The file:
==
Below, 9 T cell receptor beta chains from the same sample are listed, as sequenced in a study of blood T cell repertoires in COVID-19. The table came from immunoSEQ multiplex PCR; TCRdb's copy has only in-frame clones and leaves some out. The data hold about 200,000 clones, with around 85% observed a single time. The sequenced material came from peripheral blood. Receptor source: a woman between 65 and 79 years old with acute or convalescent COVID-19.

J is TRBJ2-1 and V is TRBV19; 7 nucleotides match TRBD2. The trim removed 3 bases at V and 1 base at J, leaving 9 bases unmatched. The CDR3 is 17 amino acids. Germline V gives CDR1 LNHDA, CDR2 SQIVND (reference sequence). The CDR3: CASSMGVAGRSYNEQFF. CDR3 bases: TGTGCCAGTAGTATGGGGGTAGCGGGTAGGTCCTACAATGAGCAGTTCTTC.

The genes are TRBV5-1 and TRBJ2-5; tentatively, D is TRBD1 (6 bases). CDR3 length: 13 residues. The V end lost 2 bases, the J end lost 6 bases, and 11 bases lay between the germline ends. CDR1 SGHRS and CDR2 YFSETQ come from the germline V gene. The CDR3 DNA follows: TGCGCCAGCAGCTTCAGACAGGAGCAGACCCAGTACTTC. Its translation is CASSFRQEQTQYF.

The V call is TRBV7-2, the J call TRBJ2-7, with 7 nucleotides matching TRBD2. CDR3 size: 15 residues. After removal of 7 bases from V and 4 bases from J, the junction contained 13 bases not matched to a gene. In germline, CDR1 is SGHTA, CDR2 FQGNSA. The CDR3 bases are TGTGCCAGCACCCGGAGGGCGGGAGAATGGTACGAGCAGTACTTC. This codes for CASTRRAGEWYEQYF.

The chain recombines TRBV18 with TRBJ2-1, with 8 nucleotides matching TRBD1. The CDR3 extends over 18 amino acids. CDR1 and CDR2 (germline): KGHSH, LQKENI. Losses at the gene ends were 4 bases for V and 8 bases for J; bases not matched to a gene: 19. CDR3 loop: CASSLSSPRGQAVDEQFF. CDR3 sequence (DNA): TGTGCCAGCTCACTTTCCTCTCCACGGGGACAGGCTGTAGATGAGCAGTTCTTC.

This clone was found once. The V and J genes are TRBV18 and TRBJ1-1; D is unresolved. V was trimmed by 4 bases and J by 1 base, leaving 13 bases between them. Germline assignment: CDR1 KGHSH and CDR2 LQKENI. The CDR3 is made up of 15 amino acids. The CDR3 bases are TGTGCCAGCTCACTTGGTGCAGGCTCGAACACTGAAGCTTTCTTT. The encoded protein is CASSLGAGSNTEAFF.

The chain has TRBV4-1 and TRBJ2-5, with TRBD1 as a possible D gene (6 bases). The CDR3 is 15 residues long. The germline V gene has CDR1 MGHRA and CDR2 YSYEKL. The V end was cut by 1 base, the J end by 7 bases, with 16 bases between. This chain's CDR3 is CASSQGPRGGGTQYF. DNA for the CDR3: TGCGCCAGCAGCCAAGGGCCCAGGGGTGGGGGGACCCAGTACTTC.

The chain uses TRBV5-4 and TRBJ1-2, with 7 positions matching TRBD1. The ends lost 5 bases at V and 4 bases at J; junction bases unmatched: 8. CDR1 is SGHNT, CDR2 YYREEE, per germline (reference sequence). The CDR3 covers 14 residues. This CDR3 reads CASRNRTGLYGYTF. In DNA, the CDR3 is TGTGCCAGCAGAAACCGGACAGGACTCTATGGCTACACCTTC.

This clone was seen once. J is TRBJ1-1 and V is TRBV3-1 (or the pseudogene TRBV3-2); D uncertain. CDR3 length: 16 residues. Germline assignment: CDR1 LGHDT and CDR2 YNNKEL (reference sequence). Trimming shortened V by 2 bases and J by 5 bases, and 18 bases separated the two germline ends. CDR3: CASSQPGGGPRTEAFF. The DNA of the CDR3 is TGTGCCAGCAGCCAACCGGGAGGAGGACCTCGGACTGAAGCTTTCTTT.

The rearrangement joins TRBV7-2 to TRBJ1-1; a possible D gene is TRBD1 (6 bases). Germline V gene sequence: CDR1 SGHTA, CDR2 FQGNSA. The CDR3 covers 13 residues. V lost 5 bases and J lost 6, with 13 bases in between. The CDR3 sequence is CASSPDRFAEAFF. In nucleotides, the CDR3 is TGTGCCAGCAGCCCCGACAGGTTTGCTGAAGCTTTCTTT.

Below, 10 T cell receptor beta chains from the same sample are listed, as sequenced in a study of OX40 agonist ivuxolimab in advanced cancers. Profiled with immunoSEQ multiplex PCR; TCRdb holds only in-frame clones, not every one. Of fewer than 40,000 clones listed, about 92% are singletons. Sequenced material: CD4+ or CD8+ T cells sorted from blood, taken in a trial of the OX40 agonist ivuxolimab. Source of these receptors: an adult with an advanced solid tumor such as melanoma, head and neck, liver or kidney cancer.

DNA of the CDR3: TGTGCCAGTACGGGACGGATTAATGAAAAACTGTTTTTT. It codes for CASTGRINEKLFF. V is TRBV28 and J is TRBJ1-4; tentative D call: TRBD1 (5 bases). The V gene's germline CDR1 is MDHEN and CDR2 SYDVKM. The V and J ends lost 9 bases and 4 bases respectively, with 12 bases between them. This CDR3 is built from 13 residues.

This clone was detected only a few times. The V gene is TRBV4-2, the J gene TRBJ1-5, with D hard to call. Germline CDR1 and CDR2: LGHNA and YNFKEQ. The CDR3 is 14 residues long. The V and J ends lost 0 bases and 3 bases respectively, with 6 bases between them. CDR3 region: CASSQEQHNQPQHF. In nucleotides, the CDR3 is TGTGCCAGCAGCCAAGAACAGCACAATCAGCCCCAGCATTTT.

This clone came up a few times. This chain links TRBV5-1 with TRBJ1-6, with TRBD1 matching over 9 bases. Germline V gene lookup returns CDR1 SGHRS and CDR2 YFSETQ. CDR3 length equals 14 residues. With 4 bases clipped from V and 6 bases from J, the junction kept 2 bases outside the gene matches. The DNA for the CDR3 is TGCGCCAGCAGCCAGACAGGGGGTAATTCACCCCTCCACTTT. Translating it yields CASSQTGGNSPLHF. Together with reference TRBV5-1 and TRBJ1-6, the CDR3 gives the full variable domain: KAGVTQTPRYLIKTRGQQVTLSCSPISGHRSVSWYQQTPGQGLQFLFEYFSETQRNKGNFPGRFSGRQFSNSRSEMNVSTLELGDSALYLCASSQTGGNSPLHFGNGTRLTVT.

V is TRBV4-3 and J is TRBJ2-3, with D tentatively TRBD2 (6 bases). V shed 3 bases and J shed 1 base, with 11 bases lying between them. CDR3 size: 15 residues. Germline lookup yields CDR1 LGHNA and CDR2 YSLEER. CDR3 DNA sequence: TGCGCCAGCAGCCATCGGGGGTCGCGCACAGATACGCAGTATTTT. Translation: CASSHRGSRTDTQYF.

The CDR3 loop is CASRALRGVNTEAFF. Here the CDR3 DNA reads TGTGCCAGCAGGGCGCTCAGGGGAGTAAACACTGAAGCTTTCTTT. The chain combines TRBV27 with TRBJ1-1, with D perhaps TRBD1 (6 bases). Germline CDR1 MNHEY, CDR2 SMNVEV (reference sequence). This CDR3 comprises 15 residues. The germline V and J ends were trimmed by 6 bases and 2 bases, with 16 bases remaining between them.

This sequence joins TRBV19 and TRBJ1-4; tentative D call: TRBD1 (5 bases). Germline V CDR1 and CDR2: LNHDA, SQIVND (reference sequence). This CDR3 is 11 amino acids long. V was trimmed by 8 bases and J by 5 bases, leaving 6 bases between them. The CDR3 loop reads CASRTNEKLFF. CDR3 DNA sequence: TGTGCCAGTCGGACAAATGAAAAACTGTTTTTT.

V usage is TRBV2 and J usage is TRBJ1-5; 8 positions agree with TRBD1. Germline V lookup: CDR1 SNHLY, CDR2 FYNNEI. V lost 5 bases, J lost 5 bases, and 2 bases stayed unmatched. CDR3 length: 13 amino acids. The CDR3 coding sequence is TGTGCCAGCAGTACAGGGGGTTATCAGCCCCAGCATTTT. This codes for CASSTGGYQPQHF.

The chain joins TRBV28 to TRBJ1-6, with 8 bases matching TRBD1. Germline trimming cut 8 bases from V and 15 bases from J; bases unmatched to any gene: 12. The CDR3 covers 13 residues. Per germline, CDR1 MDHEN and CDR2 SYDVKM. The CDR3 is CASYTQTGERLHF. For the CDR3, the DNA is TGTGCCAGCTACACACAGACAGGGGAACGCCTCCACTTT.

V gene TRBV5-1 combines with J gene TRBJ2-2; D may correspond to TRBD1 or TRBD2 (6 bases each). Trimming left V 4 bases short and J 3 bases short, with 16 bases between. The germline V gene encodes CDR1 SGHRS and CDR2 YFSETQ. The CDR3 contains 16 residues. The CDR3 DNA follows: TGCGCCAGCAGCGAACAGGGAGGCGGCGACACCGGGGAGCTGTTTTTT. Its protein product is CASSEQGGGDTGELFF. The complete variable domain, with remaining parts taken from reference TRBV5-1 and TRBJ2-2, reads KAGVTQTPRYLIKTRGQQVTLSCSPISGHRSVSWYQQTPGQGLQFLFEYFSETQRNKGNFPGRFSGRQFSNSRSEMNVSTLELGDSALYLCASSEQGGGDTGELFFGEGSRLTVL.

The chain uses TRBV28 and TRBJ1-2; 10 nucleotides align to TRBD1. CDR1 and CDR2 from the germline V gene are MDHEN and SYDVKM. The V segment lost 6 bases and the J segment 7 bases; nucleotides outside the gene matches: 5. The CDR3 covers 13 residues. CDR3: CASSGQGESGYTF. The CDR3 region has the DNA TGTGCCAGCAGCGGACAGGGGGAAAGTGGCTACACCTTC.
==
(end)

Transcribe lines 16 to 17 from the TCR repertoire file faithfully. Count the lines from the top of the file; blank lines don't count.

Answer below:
The CDR3 loop is CASRALRGVNTEAFF. Here the CDR3 DNA reads TGTGCCAGCAGGGCGCTCAGGGGAGTAAACACTGAAGCTTTCTTT. The chain combines TRBV27 with TRBJ1-1, with D perhaps TRBD1 (6 bases). Germline CDR1 MNHEY, CDR2 SMNVEV (reference sequence). This CDR3 comprises 15 residues. The germline V and J ends were trimmed by 6 bases and 2 bases, with 16 bases remaining between them.

This sequence joins TRBV19 and TRBJ1-4; tentative D call: TRBD1 (5 bases). Germline V CDR1 and CDR2: LNHDA, SQIVND (reference sequence). This CDR3 is 11 amino acids long. V was trimmed by 8 bases and J by 5 bases, leaving 6 bases between them. The CDR3 loop reads CASRTNEKLFF. CDR3 DNA sequence: TGTGCCAGTCGGACAAATGAAAAACTGTTTTTT.